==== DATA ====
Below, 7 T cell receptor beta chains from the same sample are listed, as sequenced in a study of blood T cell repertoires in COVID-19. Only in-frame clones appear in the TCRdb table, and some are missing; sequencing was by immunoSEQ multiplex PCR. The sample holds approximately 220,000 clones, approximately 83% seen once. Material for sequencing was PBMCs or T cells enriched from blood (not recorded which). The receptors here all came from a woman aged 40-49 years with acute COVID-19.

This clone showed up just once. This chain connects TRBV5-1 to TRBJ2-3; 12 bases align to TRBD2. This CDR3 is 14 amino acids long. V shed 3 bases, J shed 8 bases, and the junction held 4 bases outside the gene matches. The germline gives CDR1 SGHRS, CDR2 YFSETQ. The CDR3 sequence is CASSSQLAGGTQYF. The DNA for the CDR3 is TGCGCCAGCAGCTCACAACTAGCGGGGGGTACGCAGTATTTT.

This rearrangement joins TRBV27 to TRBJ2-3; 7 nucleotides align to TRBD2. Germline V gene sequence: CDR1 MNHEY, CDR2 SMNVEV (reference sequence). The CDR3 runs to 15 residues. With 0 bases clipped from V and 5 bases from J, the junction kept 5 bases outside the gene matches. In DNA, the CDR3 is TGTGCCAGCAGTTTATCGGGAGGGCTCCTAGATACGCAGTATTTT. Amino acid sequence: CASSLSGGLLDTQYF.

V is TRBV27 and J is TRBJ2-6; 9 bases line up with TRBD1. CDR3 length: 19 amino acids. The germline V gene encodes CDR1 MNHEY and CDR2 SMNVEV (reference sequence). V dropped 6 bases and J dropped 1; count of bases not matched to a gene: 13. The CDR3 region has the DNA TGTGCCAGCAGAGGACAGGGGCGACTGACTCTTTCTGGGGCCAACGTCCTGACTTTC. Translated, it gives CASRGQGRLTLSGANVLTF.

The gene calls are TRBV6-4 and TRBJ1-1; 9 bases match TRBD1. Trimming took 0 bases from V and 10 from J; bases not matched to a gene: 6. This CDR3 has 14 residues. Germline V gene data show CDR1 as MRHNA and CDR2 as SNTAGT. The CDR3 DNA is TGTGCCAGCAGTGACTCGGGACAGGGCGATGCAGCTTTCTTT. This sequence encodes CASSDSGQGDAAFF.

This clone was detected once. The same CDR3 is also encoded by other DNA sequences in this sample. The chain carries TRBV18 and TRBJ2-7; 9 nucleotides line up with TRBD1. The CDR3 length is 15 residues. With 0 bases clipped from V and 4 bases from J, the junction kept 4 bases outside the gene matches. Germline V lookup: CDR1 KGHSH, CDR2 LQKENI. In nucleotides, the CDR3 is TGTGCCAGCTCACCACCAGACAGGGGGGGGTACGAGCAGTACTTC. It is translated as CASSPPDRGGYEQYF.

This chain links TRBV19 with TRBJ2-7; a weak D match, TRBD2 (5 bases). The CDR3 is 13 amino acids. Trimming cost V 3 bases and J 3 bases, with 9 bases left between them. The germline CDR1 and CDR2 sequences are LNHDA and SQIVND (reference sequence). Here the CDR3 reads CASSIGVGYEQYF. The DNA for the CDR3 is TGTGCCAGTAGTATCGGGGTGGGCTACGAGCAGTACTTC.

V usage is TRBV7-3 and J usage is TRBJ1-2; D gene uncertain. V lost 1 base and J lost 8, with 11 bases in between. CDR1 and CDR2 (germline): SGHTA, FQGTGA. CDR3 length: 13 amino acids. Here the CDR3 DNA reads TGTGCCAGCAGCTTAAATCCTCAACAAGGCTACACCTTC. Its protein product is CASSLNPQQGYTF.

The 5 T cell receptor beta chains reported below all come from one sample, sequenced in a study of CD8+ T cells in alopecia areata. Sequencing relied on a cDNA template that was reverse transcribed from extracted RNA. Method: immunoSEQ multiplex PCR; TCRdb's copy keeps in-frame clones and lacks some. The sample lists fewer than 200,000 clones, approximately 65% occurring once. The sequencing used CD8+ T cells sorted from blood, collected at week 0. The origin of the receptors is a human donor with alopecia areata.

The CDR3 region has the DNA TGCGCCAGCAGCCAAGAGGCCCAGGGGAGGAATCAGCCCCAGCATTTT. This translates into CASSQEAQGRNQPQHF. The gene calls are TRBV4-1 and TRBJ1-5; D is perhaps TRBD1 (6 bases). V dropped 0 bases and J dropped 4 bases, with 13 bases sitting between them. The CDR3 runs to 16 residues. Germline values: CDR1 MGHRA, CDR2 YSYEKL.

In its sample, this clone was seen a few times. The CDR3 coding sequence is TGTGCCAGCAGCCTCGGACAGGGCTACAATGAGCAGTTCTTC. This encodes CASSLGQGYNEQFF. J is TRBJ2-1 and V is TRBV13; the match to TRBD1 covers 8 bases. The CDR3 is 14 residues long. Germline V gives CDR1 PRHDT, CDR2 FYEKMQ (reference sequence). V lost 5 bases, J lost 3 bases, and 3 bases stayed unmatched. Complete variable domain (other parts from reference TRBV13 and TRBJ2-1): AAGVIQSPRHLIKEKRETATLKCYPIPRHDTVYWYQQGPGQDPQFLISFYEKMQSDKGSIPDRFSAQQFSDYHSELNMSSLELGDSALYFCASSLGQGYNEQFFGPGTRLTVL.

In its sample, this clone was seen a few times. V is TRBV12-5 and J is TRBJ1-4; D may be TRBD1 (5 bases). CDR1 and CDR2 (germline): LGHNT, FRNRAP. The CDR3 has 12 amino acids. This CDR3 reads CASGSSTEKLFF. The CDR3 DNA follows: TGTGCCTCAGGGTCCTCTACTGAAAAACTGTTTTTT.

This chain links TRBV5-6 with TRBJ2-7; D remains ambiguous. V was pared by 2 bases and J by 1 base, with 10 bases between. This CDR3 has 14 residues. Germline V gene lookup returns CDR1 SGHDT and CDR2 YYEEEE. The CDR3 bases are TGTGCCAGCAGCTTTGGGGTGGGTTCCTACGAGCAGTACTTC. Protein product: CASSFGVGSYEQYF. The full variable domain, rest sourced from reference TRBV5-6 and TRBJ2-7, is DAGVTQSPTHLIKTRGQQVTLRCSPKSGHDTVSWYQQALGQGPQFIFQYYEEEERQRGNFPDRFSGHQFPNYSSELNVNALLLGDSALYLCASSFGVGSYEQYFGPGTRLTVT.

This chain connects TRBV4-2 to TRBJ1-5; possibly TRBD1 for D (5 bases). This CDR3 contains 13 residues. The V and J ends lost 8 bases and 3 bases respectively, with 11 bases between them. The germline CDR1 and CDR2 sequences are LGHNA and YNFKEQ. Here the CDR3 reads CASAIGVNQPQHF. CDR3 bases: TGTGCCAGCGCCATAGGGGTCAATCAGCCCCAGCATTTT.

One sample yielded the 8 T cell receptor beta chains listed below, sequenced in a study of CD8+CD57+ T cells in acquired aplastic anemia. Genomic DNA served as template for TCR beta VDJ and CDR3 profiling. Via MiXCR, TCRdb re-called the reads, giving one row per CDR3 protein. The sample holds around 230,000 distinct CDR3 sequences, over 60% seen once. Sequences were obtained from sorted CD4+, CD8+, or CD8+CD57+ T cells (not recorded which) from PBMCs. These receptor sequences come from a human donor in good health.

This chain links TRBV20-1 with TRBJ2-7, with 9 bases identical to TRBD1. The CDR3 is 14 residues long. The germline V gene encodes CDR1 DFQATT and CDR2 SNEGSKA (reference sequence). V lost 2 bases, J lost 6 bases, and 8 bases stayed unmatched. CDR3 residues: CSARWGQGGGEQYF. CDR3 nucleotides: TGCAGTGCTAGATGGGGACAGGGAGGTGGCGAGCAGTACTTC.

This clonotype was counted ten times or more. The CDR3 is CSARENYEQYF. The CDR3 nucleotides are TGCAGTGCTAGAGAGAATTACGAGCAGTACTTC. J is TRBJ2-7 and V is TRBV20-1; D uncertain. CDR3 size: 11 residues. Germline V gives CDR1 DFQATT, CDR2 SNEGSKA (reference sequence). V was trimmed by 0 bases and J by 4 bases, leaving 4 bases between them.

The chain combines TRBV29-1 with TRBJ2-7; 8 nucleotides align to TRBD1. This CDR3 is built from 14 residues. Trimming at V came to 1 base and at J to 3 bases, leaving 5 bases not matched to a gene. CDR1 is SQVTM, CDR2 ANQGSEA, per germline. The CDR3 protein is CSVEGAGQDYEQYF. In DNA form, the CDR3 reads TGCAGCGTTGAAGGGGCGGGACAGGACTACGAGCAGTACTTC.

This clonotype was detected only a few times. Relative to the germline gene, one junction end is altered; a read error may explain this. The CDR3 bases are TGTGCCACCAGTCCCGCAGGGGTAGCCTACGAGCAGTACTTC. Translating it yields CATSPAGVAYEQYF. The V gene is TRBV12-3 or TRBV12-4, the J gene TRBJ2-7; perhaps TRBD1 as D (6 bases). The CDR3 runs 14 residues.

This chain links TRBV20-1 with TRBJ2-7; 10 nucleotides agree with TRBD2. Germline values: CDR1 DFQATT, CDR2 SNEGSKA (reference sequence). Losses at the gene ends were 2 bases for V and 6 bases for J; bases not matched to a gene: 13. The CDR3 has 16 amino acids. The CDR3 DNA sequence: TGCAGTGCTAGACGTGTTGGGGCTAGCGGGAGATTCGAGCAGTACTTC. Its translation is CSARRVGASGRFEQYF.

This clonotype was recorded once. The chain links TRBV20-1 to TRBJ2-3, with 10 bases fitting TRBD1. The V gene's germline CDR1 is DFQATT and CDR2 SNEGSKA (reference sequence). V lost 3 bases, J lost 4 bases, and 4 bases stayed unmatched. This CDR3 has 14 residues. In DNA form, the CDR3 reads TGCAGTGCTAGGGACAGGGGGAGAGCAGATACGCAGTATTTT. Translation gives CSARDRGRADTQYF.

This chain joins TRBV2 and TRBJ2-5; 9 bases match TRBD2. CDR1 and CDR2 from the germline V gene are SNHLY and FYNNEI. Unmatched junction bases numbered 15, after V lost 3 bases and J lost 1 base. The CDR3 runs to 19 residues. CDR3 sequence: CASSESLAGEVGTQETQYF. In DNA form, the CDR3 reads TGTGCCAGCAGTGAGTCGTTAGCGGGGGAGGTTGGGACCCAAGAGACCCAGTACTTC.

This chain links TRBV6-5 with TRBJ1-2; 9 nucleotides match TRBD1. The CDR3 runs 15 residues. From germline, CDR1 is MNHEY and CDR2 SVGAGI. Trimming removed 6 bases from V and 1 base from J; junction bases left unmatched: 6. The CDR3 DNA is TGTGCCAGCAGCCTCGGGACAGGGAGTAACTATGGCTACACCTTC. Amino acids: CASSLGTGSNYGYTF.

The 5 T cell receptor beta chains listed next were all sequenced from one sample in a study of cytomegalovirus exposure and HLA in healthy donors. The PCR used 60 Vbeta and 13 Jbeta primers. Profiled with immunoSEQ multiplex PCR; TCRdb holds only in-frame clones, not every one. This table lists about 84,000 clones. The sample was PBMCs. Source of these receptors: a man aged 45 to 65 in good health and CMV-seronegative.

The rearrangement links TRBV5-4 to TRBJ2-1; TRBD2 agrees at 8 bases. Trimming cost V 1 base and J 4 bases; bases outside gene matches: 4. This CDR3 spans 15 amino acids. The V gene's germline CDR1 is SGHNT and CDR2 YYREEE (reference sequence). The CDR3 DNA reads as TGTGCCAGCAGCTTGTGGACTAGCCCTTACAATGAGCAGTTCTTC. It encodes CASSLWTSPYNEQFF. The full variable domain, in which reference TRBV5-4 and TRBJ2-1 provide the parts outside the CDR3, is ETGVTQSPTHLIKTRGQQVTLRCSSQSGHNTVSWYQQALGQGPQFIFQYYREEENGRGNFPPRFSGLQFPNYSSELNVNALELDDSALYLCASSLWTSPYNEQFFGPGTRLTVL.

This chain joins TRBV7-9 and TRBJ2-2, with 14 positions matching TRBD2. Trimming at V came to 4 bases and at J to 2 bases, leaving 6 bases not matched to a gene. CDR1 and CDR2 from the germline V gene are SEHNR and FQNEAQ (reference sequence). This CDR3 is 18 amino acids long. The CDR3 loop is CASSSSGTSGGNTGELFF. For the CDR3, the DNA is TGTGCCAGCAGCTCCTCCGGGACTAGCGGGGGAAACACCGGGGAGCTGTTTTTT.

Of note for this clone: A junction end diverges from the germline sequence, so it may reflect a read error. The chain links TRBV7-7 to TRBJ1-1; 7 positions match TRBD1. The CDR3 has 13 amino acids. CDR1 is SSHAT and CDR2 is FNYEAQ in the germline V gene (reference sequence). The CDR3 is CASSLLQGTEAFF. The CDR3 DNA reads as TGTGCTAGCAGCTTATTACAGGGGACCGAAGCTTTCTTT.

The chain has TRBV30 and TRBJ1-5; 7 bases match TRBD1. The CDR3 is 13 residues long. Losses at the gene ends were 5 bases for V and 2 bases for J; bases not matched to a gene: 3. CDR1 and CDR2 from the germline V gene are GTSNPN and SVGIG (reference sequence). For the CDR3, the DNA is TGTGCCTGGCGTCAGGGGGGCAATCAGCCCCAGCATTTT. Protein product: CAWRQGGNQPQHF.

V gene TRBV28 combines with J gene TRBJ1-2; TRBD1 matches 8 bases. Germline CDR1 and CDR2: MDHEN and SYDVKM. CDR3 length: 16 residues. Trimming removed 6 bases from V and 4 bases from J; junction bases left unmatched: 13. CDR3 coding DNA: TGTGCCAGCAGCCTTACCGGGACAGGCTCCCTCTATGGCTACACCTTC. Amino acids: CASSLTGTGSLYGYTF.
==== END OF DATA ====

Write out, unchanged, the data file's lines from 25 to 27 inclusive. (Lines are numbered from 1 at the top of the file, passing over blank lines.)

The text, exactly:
The rearrangement links TRBV5-4 to TRBJ2-1; TRBD2 agrees at 8 bases. Trimming cost V 1 base and J 4 bases; bases outside gene matches: 4. This CDR3 spans 15 amino acids. The V gene's germline CDR1 is SGHNT and CDR2 YYREEE (reference sequence). The CDR3 DNA reads as TGTGCCAGCAGCTTGTGGACTAGCCCTTACAATGAGCAGTTCTTC. It encodes CASSLWTSPYNEQFF. The full variable domain, in which reference TRBV5-4 and TRBJ2-1 provide the parts outside the CDR3, is ETGVTQSPTHLIKTRGQQVTLRCSSQSGHNTVSWYQQALGQGPQFIFQYYREEENGRGNFPPRFSGLQFPNYSSELNVNALELDDSALYLCASSLWTSPYNEQFFGPGTRLTVL.

This chain joins TRBV7-9 and TRBJ2-2, with 14 positions matching TRBD2. Trimming at V came to 4 bases and at J to 2 bases, leaving 6 bases not matched to a gene. CDR1 and CDR2 from the germline V gene are SEHNR and FQNEAQ (reference sequence). This CDR3 is 18 amino acids long. The CDR3 loop is CASSSSGTSGGNTGELFF. For the CDR3, the DNA is TGTGCCAGCAGCTCCTCCGGGACTAGCGGGGGAAACACCGGGGAGCTGTTTTTT.

Of note for this clone: A junction end diverges from the germline sequence, so it may reflect a read error. The chain links TRBV7-7 to TRBJ1-1; 7 positions match TRBD1. The CDR3 has 13 amino acids. CDR1 is SSHAT and CDR2 is FNYEAQ in the germline V gene (reference sequence). The CDR3 is CASSLLQGTEAFF. The CDR3 DNA reads as TGTGCTAGCAGCTTATTACAGGGGACCGAAGCTTTCTTT.